Up until now, there haven’t been universal standards for cleaning procedures for MRIs. Usually, these cleaning standards vary from hospital to hospital. There simply aren’t clear recommendations for radiology departments. But with the COVID-19 pandemic, the world may become a cleaner, safer place.
The big questions about MRI are these: how should you handle the issue of airflow? How can you clean inside the bore? Should there be different cleaning protocols for confirmed infected patients versus non-infected? Or, should you assume that everyone is a potential infection risk?
Three MRI specialists recently weighed in on how they handle infection control in their hospitals.
Prof. Dr. Thomas J. Vogl, PhD, head of Department of Diagnostic and Interventional Radiology, Frankfurt University Hospital, Germany:
Dr. Vogl said that his department has conducted more than 100 CT scans, but only a few MRI exams on suspected/known COVID-19 patients. Their strict disinfection protocol for cleaning the MRI unit and the entire room is this: Everything is emptied, the airflow is stopped and then the inner bore of the scanner is cleaned with a special liquid disinfectant. The disinfection is done by special cleaners wearing full PPE. Three hours are scheduled between each patient.
Prof. Dr. Alexander Radbruch, chair of diagnostic and interventional neuroradiology, Rheinische Friedrich Wilhelms University Bonn, Germany:
There are standard operating procedures after each patient with suspected COVID-19, including thorough disinfection of all surfaces and the bore of the MRI. Once the cleaning is complete, the next patient can’t enter for an additional hour. They don’t stop the airflow in the MRI, assuming that a consistent airflow might help change the potentially contaminated air in the scanner.
There is a standard wipe disinfection within the bore, but they don’t believe additional spray disinfection or room nebulization are necessary. The standard operating procedures are identical for all contagious patients within the MRI Suite. He did say that the number of patients with COVID-19 is relatively low. That said, they are prepared.
Felicity Lacchin, MRI Superintendent Radiographer, University College London Hospital:
We don’t stop the airflow when we clean the MRI Scanner. The process takes about 20 minutes and the timing depends on the ventilation. Our radiographers reach into the bore to clean the machine. We are looking into suitable alternatives. As of now, now additional sprays are used.
For suspected or confirmed COVID-19 cases, all equipment that can’t be covered or removed from the environment is cleaned after a patient’s examination. For non-COVID-19 cases, only the scanner/coils are cleaned, as well as additional areas like cannulation chairs/lockers.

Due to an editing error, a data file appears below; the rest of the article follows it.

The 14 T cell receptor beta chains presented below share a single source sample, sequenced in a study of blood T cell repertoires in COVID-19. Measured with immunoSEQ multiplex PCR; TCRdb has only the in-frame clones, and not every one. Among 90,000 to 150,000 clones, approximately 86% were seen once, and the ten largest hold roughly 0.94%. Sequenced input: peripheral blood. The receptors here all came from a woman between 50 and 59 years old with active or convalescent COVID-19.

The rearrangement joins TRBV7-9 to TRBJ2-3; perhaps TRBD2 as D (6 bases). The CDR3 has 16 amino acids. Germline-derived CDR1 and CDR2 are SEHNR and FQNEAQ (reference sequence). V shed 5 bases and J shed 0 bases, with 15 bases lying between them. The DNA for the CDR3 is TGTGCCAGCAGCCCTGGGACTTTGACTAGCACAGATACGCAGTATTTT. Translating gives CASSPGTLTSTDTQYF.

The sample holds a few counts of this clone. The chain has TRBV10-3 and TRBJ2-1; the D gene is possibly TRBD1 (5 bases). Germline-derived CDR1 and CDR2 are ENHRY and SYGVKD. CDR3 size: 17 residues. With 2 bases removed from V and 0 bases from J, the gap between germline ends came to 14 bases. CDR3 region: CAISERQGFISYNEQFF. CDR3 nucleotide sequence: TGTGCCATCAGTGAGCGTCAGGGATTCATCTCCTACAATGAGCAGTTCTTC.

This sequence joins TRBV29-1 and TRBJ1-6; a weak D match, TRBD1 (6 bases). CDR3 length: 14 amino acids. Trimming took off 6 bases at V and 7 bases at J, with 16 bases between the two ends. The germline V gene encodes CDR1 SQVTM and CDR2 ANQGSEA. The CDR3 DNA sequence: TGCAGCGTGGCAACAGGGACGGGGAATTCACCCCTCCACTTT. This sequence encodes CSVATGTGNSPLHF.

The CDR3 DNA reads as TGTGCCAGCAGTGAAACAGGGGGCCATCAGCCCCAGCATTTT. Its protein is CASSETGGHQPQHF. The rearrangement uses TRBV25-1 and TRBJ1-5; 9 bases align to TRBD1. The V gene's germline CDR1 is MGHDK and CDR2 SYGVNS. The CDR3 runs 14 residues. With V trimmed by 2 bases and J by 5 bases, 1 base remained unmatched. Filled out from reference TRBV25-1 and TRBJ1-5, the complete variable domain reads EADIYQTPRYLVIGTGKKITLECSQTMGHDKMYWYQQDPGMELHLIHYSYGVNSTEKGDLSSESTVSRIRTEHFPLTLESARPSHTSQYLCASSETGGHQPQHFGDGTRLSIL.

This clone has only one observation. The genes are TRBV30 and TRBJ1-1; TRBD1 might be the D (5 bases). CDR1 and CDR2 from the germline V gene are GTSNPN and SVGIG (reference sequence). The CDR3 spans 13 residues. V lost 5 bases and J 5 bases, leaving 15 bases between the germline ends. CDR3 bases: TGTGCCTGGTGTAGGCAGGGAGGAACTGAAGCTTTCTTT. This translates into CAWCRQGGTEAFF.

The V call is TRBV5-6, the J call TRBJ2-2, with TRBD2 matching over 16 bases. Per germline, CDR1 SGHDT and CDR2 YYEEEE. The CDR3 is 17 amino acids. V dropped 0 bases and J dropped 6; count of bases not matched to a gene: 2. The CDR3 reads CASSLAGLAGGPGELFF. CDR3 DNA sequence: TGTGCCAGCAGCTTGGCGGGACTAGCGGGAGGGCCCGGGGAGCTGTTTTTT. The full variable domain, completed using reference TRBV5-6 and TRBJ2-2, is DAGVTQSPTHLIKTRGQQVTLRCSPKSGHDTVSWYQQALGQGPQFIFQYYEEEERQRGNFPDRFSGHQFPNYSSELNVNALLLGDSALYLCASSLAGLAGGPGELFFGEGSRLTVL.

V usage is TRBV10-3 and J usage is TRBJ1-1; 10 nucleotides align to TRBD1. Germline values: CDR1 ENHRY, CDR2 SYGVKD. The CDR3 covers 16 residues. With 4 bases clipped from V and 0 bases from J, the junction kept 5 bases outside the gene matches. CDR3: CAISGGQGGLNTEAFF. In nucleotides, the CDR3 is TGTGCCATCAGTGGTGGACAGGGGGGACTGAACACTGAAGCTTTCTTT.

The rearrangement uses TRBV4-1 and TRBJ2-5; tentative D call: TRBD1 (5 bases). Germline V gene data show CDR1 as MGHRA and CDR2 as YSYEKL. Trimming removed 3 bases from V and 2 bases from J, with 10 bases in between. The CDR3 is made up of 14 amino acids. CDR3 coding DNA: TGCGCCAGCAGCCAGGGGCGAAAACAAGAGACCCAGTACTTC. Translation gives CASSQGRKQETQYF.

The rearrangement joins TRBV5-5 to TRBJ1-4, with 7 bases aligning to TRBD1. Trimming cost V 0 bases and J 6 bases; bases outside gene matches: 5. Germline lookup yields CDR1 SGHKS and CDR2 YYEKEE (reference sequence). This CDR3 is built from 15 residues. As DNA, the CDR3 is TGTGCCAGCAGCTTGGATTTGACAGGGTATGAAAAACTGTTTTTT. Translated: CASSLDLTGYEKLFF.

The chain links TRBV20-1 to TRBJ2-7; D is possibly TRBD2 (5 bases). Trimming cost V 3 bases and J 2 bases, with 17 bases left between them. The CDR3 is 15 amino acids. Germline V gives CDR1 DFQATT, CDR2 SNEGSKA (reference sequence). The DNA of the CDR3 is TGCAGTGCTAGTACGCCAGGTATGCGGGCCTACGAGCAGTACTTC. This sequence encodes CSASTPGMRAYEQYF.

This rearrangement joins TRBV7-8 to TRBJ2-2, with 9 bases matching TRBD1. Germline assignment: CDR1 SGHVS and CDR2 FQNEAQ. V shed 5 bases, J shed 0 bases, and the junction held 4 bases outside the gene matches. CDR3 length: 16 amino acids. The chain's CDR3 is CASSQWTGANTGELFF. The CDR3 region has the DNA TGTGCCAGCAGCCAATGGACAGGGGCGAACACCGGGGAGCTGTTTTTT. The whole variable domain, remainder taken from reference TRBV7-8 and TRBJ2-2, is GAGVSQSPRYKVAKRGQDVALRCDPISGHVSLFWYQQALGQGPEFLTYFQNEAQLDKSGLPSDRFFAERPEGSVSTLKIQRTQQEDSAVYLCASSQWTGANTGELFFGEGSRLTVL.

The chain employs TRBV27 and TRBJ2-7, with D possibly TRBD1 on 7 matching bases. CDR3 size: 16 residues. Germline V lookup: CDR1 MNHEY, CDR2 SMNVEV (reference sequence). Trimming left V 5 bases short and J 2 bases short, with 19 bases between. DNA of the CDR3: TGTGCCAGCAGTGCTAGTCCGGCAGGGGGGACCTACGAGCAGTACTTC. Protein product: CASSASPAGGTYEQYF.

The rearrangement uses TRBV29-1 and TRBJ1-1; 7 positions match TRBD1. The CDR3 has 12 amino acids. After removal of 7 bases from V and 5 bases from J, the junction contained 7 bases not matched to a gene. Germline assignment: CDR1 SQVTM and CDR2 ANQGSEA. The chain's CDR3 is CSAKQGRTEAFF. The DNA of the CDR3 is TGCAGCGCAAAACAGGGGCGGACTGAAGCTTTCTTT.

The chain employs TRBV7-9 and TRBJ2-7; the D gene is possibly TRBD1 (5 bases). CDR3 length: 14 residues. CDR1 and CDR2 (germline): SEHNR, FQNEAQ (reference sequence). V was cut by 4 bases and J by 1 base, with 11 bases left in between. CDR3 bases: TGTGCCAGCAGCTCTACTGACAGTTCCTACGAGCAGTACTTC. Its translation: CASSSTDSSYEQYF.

At the height of the pandemic, we treated all emergency room patients as suspected cases and the number was very high.
As a rule, we recommend:
- Designating a scanner for all suspected/positive patients
- Ensuring staff are kept informed of personal protective equipment (PPE) and cleaning guidelines
- Establishing an inpatient and outpatient pathway for suspected/positive patients
- Establishing a pathway to identify patients that may have been a clinical risk if they were not scanned during the height of the pandemic, i.e. two-week wait, cancer follow-ups.
- Establishing a pathway for COVID-19 shielded patients (i.e., patients who are clinically extremely vulnerable)
- Reviewing pathways regularly— there were numerous changes weekly when the pandemic was at its height
- Reviewing protocols with radiologists. For example, University College London Hospital now includes arterial spin labelling (ASL) for all patients with suspected or confirmed COVID-19 because evidence suggests there is a vascular component to the disease.
The American College of Radiology Recommends:
- 60 minutes of downtime between patients after all surfaces have been thoroughly cleaned
- Don’t bring powered air-purifying ventilators into Zone IV as there are potential adverse interaction risks with the MRI’s ferromagnetic components. If magnetic components are present, providers should remove them and temporarily replace the magnets with tape.
- If inpatients have metal strips in their masks, fit them with MRI-safe alternatives before they enter the radiology department. If that’s not possible, remove the magnetic strip before bringing them into the medical imaging suite.
If you are in need of medical imaging equipment during this challenging time, talk to the experts at Atlantis Worldwide. A refurbished or used MRI or CT Scanner might deliver the performance you need at a price you can afford. Stay safe!
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About the author: Vikki Harmonay